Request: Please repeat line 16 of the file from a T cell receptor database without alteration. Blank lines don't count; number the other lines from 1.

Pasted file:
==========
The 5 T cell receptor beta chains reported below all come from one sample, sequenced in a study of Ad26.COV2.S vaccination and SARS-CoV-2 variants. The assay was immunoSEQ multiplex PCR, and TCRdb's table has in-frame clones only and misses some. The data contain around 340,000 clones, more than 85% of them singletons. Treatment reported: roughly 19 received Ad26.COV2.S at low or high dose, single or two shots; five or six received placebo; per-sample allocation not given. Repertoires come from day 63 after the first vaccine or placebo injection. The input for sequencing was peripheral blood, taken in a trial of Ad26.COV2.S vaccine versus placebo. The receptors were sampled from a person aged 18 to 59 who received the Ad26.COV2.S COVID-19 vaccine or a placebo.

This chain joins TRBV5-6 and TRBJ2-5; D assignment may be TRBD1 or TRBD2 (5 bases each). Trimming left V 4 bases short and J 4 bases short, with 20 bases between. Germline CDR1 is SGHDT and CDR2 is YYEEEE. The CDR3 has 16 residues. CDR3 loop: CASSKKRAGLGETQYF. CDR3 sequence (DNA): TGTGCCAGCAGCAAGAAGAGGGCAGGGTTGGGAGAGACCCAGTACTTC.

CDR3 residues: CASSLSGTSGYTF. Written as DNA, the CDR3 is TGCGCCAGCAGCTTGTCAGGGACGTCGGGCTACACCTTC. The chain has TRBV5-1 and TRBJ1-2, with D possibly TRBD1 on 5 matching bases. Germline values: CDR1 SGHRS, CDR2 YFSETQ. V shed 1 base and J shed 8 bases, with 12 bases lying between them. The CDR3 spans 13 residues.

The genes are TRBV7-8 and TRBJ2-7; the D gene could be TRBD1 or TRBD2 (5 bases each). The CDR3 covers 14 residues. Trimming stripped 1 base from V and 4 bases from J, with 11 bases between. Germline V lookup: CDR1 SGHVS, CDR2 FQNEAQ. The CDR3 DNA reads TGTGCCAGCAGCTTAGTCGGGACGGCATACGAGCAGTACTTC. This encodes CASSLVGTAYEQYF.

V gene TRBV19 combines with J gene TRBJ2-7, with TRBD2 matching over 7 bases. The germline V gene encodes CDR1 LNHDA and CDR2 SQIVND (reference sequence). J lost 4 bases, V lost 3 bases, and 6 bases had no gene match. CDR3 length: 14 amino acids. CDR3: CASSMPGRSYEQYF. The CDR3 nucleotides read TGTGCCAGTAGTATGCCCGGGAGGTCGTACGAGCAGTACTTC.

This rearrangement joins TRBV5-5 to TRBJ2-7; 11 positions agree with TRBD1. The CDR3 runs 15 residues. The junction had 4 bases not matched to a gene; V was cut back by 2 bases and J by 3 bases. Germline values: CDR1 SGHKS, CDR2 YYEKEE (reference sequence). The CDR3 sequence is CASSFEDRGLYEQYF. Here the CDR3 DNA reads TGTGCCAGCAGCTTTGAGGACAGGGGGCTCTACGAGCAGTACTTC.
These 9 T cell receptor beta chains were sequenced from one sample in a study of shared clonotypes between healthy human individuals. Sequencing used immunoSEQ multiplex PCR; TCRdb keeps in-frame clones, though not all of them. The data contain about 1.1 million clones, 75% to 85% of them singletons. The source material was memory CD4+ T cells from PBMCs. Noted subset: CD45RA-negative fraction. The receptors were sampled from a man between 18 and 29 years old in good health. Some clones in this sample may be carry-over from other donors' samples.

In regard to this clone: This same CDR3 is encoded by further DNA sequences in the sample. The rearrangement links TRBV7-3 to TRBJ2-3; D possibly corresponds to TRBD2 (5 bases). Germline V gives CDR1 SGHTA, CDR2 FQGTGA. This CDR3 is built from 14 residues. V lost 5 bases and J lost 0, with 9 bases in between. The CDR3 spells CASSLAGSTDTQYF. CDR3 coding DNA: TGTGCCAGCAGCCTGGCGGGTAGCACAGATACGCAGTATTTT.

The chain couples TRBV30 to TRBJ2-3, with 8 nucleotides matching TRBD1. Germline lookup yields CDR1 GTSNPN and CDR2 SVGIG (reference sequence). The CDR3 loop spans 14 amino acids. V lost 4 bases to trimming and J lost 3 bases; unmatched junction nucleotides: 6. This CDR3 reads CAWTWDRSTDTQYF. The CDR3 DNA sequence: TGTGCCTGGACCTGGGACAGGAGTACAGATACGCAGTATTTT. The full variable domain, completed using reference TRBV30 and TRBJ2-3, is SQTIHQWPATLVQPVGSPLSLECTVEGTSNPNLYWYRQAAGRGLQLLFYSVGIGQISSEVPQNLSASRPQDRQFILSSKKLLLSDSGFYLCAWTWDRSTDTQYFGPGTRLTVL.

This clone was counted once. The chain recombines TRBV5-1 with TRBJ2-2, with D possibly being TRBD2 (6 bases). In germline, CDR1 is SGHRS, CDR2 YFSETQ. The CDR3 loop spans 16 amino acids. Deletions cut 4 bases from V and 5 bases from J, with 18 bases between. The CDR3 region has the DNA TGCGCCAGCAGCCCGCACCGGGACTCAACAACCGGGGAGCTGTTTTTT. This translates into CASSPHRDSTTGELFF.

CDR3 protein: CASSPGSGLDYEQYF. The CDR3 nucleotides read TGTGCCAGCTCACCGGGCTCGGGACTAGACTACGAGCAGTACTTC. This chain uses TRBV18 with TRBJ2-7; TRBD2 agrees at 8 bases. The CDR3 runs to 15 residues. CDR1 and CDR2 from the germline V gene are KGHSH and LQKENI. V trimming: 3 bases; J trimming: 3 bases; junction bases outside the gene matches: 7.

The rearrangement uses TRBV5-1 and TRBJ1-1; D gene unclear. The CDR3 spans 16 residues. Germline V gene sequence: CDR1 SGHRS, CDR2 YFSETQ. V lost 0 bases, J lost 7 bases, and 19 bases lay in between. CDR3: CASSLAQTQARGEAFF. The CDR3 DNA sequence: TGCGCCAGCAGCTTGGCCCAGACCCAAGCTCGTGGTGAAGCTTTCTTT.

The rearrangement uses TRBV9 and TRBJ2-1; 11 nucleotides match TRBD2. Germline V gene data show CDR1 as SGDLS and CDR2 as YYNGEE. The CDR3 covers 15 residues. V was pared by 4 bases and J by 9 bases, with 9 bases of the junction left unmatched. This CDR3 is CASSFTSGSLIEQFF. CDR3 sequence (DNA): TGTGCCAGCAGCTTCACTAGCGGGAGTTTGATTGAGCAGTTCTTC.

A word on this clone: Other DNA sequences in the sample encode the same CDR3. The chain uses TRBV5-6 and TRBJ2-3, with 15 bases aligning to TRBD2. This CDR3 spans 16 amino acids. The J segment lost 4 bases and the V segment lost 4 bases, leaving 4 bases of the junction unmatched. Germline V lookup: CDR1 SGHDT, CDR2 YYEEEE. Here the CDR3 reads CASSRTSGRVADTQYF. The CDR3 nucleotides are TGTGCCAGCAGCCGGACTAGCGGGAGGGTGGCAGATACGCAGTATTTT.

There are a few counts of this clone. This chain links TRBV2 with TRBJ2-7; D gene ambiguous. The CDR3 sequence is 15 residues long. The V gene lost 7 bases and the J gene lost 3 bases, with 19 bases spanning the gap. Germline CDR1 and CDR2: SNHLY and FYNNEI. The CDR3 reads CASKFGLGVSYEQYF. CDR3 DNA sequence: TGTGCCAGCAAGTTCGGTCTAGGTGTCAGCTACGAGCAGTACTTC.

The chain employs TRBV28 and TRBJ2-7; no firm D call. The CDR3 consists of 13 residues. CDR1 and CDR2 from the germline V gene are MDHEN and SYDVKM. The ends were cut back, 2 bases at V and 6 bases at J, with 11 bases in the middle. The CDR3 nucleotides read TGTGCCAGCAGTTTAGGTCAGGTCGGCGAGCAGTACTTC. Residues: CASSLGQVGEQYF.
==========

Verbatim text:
The chain employs TRBV28 and TRBJ2-7; no firm D call. The CDR3 consists of 13 residues. CDR1 and CDR2 from the germline V gene are MDHEN and SYDVKM. The ends were cut back, 2 bases at V and 6 bases at J, with 11 bases in the middle. The CDR3 nucleotides read TGTGCCAGCAGTTTAGGTCAGGTCGGCGAGCAGTACTTC. Residues: CASSLGQVGEQYF.